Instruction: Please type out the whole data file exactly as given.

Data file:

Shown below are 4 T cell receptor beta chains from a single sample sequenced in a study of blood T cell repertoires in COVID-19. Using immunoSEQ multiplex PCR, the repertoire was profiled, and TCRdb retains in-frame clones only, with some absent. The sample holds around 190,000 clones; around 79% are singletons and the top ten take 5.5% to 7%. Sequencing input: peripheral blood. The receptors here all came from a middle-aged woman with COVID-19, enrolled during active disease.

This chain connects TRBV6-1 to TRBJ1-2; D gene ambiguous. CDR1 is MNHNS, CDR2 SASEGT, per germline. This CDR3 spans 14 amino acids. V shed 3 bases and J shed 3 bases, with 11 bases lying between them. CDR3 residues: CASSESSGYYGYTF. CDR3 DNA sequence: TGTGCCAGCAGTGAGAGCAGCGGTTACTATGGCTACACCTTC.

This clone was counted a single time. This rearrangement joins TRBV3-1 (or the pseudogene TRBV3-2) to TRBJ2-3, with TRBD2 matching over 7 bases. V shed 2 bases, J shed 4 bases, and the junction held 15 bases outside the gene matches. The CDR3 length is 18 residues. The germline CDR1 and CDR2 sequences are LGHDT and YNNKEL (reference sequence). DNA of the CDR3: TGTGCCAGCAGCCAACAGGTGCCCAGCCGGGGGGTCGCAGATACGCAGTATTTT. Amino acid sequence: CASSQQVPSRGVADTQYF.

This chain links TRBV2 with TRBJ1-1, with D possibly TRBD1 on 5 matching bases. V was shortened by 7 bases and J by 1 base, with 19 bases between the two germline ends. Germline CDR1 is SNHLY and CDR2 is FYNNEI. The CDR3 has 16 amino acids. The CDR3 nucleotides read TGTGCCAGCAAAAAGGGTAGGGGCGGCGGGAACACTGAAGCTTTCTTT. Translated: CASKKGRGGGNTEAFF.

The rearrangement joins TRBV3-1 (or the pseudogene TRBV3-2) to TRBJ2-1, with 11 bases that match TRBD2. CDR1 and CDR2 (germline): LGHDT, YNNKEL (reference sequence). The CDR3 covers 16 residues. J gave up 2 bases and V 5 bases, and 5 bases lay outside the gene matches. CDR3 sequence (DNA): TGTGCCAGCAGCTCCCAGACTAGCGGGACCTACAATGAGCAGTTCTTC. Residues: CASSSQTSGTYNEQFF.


Shown below are 4 T cell receptor beta chains from a single sample sequenced in a study of blood T cell repertoires in COVID-19. Using immunoSEQ multiplex PCR, the repertoire was profiled, and TCRdb retains in-frame clones only, with some absent. The sample holds around 190,000 clones; around 79% are singletons and the top ten take 5.5% to 7%. Sequencing input: peripheral blood. The receptors here all came from a middle-aged woman with COVID-19, enrolled during active disease.

This chain connects TRBV6-1 to TRBJ1-2; D gene ambiguous. CDR1 is MNHNS, CDR2 SASEGT, per germline. This CDR3 spans 14 amino acids. V shed 3 bases and J shed 3 bases, with 11 bases lying between them. CDR3 residues: CASSESSGYYGYTF. CDR3 DNA sequence: TGTGCCAGCAGTGAGAGCAGCGGTTACTATGGCTACACCTTC.

This clone was counted a single time. This rearrangement joins TRBV3-1 (or the pseudogene TRBV3-2) to TRBJ2-3, with TRBD2 matching over 7 bases. V shed 2 bases, J shed 4 bases, and the junction held 15 bases outside the gene matches. The CDR3 length is 18 residues. The germline CDR1 and CDR2 sequences are LGHDT and YNNKEL (reference sequence). DNA of the CDR3: TGTGCCAGCAGCCAACAGGTGCCCAGCCGGGGGGTCGCAGATACGCAGTATTTT. Amino acid sequence: CASSQQVPSRGVADTQYF.

This chain links TRBV2 with TRBJ1-1, with D possibly TRBD1 on 5 matching bases. V was shortened by 7 bases and J by 1 base, with 19 bases between the two germline ends. Germline CDR1 is SNHLY and CDR2 is FYNNEI. The CDR3 has 16 amino acids. The CDR3 nucleotides read TGTGCCAGCAAAAAGGGTAGGGGCGGCGGGAACACTGAAGCTTTCTTT. Translated: CASKKGRGGGNTEAFF.

The rearrangement joins TRBV3-1 (or the pseudogene TRBV3-2) to TRBJ2-1, with 11 bases that match TRBD2. CDR1 and CDR2 (germline): LGHDT, YNNKEL (reference sequence). The CDR3 covers 16 residues. J gave up 2 bases and V 5 bases, and 5 bases lay outside the gene matches. CDR3 sequence (DNA): TGTGCCAGCAGCTCCCAGACTAGCGGGACCTACAATGAGCAGTTCTTC. Residues: CASSSQTSGTYNEQFF.